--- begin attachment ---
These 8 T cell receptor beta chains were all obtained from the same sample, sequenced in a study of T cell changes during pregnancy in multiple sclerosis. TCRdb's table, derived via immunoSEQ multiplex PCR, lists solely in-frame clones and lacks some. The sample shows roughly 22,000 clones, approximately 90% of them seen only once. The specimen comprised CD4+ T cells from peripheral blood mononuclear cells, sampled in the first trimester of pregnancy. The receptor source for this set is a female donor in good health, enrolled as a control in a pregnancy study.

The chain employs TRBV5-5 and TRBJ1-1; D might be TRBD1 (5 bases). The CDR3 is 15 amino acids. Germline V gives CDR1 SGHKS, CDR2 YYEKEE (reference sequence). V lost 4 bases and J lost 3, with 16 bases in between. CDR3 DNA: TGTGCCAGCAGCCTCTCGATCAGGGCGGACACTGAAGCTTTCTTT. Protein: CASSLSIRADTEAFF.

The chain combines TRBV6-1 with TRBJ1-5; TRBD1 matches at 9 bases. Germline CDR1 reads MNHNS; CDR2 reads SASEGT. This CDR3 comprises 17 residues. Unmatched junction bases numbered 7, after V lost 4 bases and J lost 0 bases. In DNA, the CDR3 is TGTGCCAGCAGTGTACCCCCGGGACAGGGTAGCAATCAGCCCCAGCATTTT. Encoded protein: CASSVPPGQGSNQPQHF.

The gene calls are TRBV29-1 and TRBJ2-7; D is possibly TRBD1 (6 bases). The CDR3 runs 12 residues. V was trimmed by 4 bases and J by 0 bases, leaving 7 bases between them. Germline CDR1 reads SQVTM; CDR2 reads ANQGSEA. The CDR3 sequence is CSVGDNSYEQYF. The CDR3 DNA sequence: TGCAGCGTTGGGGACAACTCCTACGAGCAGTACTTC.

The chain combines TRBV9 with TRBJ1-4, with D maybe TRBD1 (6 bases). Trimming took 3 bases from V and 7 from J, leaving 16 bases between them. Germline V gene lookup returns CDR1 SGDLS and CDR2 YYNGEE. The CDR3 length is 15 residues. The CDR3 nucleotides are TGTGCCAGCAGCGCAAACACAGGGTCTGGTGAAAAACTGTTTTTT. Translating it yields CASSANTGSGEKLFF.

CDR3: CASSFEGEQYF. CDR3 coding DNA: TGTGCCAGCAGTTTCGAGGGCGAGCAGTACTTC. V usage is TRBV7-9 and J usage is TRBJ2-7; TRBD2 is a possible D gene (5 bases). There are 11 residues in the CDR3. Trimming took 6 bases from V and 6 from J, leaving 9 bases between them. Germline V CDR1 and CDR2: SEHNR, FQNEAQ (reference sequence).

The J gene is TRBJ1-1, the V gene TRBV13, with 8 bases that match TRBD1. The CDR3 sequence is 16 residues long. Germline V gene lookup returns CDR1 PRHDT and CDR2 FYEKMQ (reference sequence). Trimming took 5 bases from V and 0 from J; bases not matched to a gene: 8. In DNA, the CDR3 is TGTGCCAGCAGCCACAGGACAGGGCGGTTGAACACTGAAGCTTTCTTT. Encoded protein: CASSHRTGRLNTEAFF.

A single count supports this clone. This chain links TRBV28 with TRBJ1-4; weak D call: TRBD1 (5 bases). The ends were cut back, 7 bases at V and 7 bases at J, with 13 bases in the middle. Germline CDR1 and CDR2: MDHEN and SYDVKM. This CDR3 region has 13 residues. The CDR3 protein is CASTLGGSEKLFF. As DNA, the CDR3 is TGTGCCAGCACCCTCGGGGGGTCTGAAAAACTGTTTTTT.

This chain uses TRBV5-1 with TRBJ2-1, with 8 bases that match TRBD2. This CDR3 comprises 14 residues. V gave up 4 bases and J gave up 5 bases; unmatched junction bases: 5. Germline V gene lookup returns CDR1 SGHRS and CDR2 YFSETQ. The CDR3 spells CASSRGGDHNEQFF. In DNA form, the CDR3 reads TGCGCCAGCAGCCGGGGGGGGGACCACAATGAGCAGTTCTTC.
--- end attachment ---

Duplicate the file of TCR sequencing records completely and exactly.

These 8 T cell receptor beta chains were all obtained from the same sample, sequenced in a study of T cell changes during pregnancy in multiple sclerosis. TCRdb's table, derived via immunoSEQ multiplex PCR, lists solely in-frame clones and lacks some. The sample shows roughly 22,000 clones, approximately 90% of them seen only once. The specimen comprised CD4+ T cells from peripheral blood mononuclear cells, sampled in the first trimester of pregnancy. The receptor source for this set is a female donor in good health, enrolled as a control in a pregnancy study.

The chain employs TRBV5-5 and TRBJ1-1; D might be TRBD1 (5 bases). The CDR3 is 15 amino acids. Germline V gives CDR1 SGHKS, CDR2 YYEKEE (reference sequence). V lost 4 bases and J lost 3, with 16 bases in between. CDR3 DNA: TGTGCCAGCAGCCTCTCGATCAGGGCGGACACTGAAGCTTTCTTT. Protein: CASSLSIRADTEAFF.

The chain combines TRBV6-1 with TRBJ1-5; TRBD1 matches at 9 bases. Germline CDR1 reads MNHNS; CDR2 reads SASEGT. This CDR3 comprises 17 residues. Unmatched junction bases numbered 7, after V lost 4 bases and J lost 0 bases. In DNA, the CDR3 is TGTGCCAGCAGTGTACCCCCGGGACAGGGTAGCAATCAGCCCCAGCATTTT. Encoded protein: CASSVPPGQGSNQPQHF.

The gene calls are TRBV29-1 and TRBJ2-7; D is possibly TRBD1 (6 bases). The CDR3 runs 12 residues. V was trimmed by 4 bases and J by 0 bases, leaving 7 bases between them. Germline CDR1 reads SQVTM; CDR2 reads ANQGSEA. The CDR3 sequence is CSVGDNSYEQYF. The CDR3 DNA sequence: TGCAGCGTTGGGGACAACTCCTACGAGCAGTACTTC.

The chain combines TRBV9 with TRBJ1-4, with D maybe TRBD1 (6 bases). Trimming took 3 bases from V and 7 from J, leaving 16 bases between them. Germline V gene lookup returns CDR1 SGDLS and CDR2 YYNGEE. The CDR3 length is 15 residues. The CDR3 nucleotides are TGTGCCAGCAGCGCAAACACAGGGTCTGGTGAAAAACTGTTTTTT. Translating it yields CASSANTGSGEKLFF.

CDR3: CASSFEGEQYF. CDR3 coding DNA: TGTGCCAGCAGTTTCGAGGGCGAGCAGTACTTC. V usage is TRBV7-9 and J usage is TRBJ2-7; TRBD2 is a possible D gene (5 bases). There are 11 residues in the CDR3. Trimming took 6 bases from V and 6 from J, leaving 9 bases between them. Germline V CDR1 and CDR2: SEHNR, FQNEAQ (reference sequence).

The J gene is TRBJ1-1, the V gene TRBV13, with 8 bases that match TRBD1. The CDR3 sequence is 16 residues long. Germline V gene lookup returns CDR1 PRHDT and CDR2 FYEKMQ (reference sequence). Trimming took 5 bases from V and 0 from J; bases not matched to a gene: 8. In DNA, the CDR3 is TGTGCCAGCAGCCACAGGACAGGGCGGTTGAACACTGAAGCTTTCTTT. Encoded protein: CASSHRTGRLNTEAFF.

A single count supports this clone. This chain links TRBV28 with TRBJ1-4; weak D call: TRBD1 (5 bases). The ends were cut back, 7 bases at V and 7 bases at J, with 13 bases in the middle. Germline CDR1 and CDR2: MDHEN and SYDVKM. This CDR3 region has 13 residues. The CDR3 protein is CASTLGGSEKLFF. As DNA, the CDR3 is TGTGCCAGCACCCTCGGGGGGTCTGAAAAACTGTTTTTT.

This chain uses TRBV5-1 with TRBJ2-1, with 8 bases that match TRBD2. This CDR3 comprises 14 residues. V gave up 4 bases and J gave up 5 bases; unmatched junction bases: 5. Germline V gene lookup returns CDR1 SGHRS and CDR2 YFSETQ. The CDR3 spells CASSRGGDHNEQFF. In DNA form, the CDR3 reads TGCGCCAGCAGCCGGGGGGGGGACCACAATGAGCAGTTCTTC.